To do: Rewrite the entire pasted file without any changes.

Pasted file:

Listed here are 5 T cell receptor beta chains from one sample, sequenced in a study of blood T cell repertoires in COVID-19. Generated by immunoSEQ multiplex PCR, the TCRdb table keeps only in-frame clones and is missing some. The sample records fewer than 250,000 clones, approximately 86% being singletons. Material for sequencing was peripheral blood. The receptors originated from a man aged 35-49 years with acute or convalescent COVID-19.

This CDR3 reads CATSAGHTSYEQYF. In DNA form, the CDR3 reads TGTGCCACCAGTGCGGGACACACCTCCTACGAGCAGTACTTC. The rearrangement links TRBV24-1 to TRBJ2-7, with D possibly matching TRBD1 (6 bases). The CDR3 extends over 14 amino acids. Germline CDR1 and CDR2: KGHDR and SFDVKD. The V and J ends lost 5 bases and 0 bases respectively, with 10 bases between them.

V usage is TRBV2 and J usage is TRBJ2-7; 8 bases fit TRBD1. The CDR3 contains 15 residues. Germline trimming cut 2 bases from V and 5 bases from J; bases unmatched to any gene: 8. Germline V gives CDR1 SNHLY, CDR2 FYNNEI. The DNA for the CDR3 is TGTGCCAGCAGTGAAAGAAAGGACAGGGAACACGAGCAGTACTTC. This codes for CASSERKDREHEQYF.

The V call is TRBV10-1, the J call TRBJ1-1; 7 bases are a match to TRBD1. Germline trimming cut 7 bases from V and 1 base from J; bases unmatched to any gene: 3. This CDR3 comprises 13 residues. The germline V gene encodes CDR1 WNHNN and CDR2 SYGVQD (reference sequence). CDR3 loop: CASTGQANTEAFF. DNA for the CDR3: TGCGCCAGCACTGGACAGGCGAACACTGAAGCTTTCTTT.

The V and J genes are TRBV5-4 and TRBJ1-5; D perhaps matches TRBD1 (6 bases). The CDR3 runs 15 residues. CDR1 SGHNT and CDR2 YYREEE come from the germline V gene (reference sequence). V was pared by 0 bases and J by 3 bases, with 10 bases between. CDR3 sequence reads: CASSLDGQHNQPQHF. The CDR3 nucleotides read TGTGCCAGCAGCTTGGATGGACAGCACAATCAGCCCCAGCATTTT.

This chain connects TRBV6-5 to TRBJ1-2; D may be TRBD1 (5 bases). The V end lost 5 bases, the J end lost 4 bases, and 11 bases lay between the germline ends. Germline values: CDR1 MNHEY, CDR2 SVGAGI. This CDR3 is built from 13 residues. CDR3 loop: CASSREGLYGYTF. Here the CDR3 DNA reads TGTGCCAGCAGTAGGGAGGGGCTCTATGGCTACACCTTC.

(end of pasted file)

Listed here are 5 T cell receptor beta chains from one sample, sequenced in a study of blood T cell repertoires in COVID-19. Generated by immunoSEQ multiplex PCR, the TCRdb table keeps only in-frame clones and is missing some. The sample records fewer than 250,000 clones, approximately 86% being singletons. Material for sequencing was peripheral blood. The receptors originated from a man aged 35-49 years with acute or convalescent COVID-19.

This CDR3 reads CATSAGHTSYEQYF. In DNA form, the CDR3 reads TGTGCCACCAGTGCGGGACACACCTCCTACGAGCAGTACTTC. The rearrangement links TRBV24-1 to TRBJ2-7, with D possibly matching TRBD1 (6 bases). The CDR3 extends over 14 amino acids. Germline CDR1 and CDR2: KGHDR and SFDVKD. The V and J ends lost 5 bases and 0 bases respectively, with 10 bases between them.

V usage is TRBV2 and J usage is TRBJ2-7; 8 bases fit TRBD1. The CDR3 contains 15 residues. Germline trimming cut 2 bases from V and 5 bases from J; bases unmatched to any gene: 8. Germline V gives CDR1 SNHLY, CDR2 FYNNEI. The DNA for the CDR3 is TGTGCCAGCAGTGAAAGAAAGGACAGGGAACACGAGCAGTACTTC. This codes for CASSERKDREHEQYF.

The V call is TRBV10-1, the J call TRBJ1-1; 7 bases are a match to TRBD1. Germline trimming cut 7 bases from V and 1 base from J; bases unmatched to any gene: 3. This CDR3 comprises 13 residues. The germline V gene encodes CDR1 WNHNN and CDR2 SYGVQD (reference sequence). CDR3 loop: CASTGQANTEAFF. DNA for the CDR3: TGCGCCAGCACTGGACAGGCGAACACTGAAGCTTTCTTT.

The V and J genes are TRBV5-4 and TRBJ1-5; D perhaps matches TRBD1 (6 bases). The CDR3 runs 15 residues. CDR1 SGHNT and CDR2 YYREEE come from the germline V gene (reference sequence). V was pared by 0 bases and J by 3 bases, with 10 bases between. CDR3 sequence reads: CASSLDGQHNQPQHF. The CDR3 nucleotides read TGTGCCAGCAGCTTGGATGGACAGCACAATCAGCCCCAGCATTTT.

This chain connects TRBV6-5 to TRBJ1-2; D may be TRBD1 (5 bases). The V end lost 5 bases, the J end lost 4 bases, and 11 bases lay between the germline ends. Germline values: CDR1 MNHEY, CDR2 SVGAGI. This CDR3 is built from 13 residues. CDR3 loop: CASSREGLYGYTF. Here the CDR3 DNA reads TGTGCCAGCAGTAGGGAGGGGCTCTATGGCTACACCTTC.